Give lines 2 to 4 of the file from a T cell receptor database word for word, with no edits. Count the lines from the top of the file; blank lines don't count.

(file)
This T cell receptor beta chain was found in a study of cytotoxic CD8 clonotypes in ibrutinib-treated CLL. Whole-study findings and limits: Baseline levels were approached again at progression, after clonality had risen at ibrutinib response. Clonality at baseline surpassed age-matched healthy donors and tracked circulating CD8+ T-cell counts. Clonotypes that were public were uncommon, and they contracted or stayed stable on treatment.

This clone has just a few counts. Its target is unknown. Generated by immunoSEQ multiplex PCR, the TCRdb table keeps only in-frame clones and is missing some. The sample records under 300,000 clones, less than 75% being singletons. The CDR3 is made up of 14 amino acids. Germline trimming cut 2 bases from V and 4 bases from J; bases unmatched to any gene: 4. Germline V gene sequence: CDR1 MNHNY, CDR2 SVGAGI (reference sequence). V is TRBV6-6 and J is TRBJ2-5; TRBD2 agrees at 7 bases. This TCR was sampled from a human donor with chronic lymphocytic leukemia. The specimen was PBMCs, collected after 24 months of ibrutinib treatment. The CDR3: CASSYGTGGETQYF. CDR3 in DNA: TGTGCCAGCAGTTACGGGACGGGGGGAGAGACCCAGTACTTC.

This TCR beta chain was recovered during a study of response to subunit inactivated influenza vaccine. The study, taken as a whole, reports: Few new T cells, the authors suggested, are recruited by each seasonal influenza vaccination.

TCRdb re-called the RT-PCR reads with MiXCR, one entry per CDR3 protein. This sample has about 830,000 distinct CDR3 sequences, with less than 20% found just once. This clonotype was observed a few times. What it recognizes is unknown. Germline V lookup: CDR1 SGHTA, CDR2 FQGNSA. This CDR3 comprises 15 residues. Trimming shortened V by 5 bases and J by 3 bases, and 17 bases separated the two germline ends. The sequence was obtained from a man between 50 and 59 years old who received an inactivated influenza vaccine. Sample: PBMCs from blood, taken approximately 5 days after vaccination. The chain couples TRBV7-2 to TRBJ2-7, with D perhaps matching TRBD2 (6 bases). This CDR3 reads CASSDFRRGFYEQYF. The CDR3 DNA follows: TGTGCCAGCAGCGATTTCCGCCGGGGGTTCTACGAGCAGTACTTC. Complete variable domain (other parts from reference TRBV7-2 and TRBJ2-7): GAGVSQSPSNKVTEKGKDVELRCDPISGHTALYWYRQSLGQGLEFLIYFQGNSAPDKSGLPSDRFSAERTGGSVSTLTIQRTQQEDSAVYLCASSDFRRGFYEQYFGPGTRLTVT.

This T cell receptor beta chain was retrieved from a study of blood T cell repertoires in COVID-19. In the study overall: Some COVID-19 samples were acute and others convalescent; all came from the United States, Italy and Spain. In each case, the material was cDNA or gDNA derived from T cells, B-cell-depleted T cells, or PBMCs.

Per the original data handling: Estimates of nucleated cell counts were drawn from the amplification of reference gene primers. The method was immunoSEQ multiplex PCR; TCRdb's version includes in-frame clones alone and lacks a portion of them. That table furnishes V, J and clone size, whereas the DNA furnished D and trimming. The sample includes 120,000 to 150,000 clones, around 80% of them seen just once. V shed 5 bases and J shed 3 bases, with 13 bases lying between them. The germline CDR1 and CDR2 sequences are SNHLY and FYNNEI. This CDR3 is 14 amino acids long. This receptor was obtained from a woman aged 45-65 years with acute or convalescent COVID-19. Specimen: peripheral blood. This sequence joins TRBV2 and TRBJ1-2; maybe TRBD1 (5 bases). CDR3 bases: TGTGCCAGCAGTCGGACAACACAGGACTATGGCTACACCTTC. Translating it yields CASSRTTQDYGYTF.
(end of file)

This clone has just a few counts. Its target is unknown. Generated by immunoSEQ multiplex PCR, the TCRdb table keeps only in-frame clones and is missing some. The sample records under 300,000 clones, less than 75% being singletons. The CDR3 is made up of 14 amino acids. Germline trimming cut 2 bases from V and 4 bases from J; bases unmatched to any gene: 4. Germline V gene sequence: CDR1 MNHNY, CDR2 SVGAGI (reference sequence). V is TRBV6-6 and J is TRBJ2-5; TRBD2 agrees at 7 bases. This TCR was sampled from a human donor with chronic lymphocytic leukemia. The specimen was PBMCs, collected after 24 months of ibrutinib treatment. The CDR3: CASSYGTGGETQYF. CDR3 in DNA: TGTGCCAGCAGTTACGGGACGGGGGGAGAGACCCAGTACTTC.

This TCR beta chain was recovered during a study of response to subunit inactivated influenza vaccine. The study, taken as a whole, reports: Few new T cells, the authors suggested, are recruited by each seasonal influenza vaccination.

TCRdb re-called the RT-PCR reads with MiXCR, one entry per CDR3 protein. This sample has about 830,000 distinct CDR3 sequences, with less than 20% found just once. This clonotype was observed a few times. What it recognizes is unknown. Germline V lookup: CDR1 SGHTA, CDR2 FQGNSA. This CDR3 comprises 15 residues. Trimming shortened V by 5 bases and J by 3 bases, and 17 bases separated the two germline ends. The sequence was obtained from a man between 50 and 59 years old who received an inactivated influenza vaccine. Sample: PBMCs from blood, taken approximately 5 days after vaccination. The chain couples TRBV7-2 to TRBJ2-7, with D perhaps matching TRBD2 (6 bases). This CDR3 reads CASSDFRRGFYEQYF. The CDR3 DNA follows: TGTGCCAGCAGCGATTTCCGCCGGGGGTTCTACGAGCAGTACTTC. Complete variable domain (other parts from reference TRBV7-2 and TRBJ2-7): GAGVSQSPSNKVTEKGKDVELRCDPISGHTALYWYRQSLGQGLEFLIYFQGNSAPDKSGLPSDRFSAERTGGSVSTLTIQRTQQEDSAVYLCASSDFRRGFYEQYFGPGTRLTVT.